How Apple regained investors' favor

May 02, 2019 12:25
Apple has shifted investors’ focus from iPhone to other businesses. Photo: AFP

Apple, which positions itself as a digital service provider and hardware maker, has once again become the investors’ favorite after the company announced better than expected quarterly results.

Investors accumulated Apple shares on the back of the company's strong revenue growth from non-iPhone businesses and higher dividend payouts.

The stock surged more than 6 percent in early Wednesday trading to US$212, bringing the company’s market capitalization back to US$1 trillion.

The company first hit the US$1 trillion benchmark in August last year as investors bet on a potential upside from the new iPhone series released in September.

However, the high unit price and weak market demand prompted Apple to revise down its revenue guidance in late December, which triggered a massive selloff, bringing the stock price to US$148.

That proved to be the bottom after chief executive Tim Cook decided to lower the price of iPhone in selected markets amid a strong US dollar.

The company also shifted investors’ focus from the iPhone to other businesses, such as the Apple Watch’s health and fitness features as well as the launch of the new iPad Air and iPad Mini, which resulted in higher demand from its loyal fan base.

Along with the launch of a series of subscription-based services such as games, news and video, Apple was able to reduce its reliance on the iPhone.

In its press release regarding the latest results, Apple chose not to mention iPhone. The only hardware mentioned was the iPad.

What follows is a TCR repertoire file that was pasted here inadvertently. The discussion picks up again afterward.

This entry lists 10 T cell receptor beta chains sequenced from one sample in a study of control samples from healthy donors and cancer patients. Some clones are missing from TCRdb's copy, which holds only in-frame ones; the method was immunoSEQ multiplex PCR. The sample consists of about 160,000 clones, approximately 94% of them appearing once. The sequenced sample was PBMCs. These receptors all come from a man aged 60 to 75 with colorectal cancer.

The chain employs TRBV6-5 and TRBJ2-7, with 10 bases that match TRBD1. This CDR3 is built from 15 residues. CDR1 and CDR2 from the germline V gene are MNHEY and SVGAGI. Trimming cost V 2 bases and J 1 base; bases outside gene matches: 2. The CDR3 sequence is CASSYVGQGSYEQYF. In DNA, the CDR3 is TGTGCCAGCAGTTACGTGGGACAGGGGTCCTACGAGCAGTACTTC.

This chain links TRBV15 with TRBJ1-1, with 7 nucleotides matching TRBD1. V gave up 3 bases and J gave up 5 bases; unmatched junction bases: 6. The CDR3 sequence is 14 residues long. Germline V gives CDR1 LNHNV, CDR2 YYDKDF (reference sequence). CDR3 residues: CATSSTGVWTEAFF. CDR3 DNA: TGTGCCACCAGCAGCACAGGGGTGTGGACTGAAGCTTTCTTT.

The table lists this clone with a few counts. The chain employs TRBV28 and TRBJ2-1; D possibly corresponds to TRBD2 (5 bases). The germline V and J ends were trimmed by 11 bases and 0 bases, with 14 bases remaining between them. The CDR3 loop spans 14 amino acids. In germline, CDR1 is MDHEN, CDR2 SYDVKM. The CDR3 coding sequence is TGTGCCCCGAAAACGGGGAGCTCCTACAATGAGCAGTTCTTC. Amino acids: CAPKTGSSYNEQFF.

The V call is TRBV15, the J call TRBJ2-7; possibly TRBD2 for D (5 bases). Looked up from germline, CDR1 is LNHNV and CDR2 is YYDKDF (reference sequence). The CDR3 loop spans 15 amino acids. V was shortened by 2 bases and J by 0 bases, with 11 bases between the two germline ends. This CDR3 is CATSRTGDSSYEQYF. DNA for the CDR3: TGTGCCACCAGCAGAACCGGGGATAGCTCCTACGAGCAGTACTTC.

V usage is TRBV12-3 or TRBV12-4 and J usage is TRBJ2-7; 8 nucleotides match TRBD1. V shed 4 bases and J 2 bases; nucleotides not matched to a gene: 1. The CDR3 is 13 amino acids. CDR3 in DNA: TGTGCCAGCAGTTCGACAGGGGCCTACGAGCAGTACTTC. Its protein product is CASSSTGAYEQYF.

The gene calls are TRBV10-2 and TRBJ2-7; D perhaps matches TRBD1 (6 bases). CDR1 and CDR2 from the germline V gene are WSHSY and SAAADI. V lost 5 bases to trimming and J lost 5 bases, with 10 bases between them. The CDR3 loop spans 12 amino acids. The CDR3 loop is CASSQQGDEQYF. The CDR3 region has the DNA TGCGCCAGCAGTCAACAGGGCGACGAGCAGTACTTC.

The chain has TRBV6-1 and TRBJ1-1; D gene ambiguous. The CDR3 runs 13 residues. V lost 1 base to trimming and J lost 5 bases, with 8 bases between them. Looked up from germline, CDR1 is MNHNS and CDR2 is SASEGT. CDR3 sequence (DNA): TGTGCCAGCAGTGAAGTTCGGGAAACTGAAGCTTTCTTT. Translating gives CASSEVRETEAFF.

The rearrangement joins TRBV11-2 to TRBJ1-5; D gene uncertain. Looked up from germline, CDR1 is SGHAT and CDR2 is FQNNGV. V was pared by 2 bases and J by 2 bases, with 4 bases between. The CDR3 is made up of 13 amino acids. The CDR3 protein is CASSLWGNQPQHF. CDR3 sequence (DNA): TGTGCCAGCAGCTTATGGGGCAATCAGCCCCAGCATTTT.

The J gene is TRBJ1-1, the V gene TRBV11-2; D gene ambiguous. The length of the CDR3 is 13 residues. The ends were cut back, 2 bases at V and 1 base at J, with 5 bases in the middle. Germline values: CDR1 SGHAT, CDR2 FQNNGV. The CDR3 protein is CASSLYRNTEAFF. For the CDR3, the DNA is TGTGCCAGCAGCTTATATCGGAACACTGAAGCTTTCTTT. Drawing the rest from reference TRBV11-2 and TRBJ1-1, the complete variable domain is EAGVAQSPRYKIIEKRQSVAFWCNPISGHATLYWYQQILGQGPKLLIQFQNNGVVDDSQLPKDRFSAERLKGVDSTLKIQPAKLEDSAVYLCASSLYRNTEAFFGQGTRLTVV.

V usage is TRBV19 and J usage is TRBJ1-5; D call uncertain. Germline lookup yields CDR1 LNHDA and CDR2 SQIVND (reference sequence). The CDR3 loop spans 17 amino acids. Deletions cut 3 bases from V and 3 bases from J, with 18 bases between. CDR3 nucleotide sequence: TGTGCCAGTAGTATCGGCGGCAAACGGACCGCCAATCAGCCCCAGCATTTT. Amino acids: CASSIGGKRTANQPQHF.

The statement also highlighted the strong momentum gained by services, wearables, home and accessories.

This is understandable: iPhone sales dropped 17 percent from a year earlier. But the iPhone still managed to be a US$31 billion business. The company's signature product still accounted for 53 percent of its revenue during the reporting period.

Cook hinted that iPhone sales would be stable in the current quarter, particularly in China, following the launch of a trade-in scheme and the move to lower the selling price to match market demand.

And so while many investors expect continued recovery of iPhone sales in the near future, they also note a change in iPhone's pricing strategy.

What Apple wants investors to focus on is its service business. Apple's services category, which includes iTunes, the App Store, the Mac App Store, Apple Music, Apple Pay, and AppleCare, has become an increasingly important revenue driver for the company.

During the second fiscal quarter of 2019, Apple's services segment brought in US$11.5 billion in revenue, up from the US$9.9 billion in the second quarter of 2018. In fact, a new record has been reached for Apple services in this quarter.

Apple now has 390 million paid subscriptions across its services business, an increase of 30 million from the previous quarter. By 2020, Apple expects to pass the half a billion mark.

There is a huge room for Apple to boost its service penetration into its 1.4 billion installed base. The current penetration rate is just around 28 percent, and even with 500 million paid users, the penetration is still below 50 percent.

Against this backdrop, the launch of Apple News+ and Apple TV+, as well as the Apple Arcade, will play a key role in driving the growth of services.

While Apple is planning to return more cash to investors through higher dividend payouts as well as a US$75 billion share repurchase plan, research and development spending increased 15.7 percent to US$7.85 billion.

To be sure, R&D spending accounted for just around 7 percent of the company’s total revenue in the reporting period. But due to Apple’s scale, the amount is no chicken feed.

Apple still needs to invest in new hardware and technology such as augmented reality as well as autonomous driving. 

The company has to strike a balance between investors’ expectations and future growth.

In the meantime, investors love what they are seeing. That's the reason why Apple shares surged even if its core product sales recorded a double-digit year-on-year fall.

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EJ Insight writer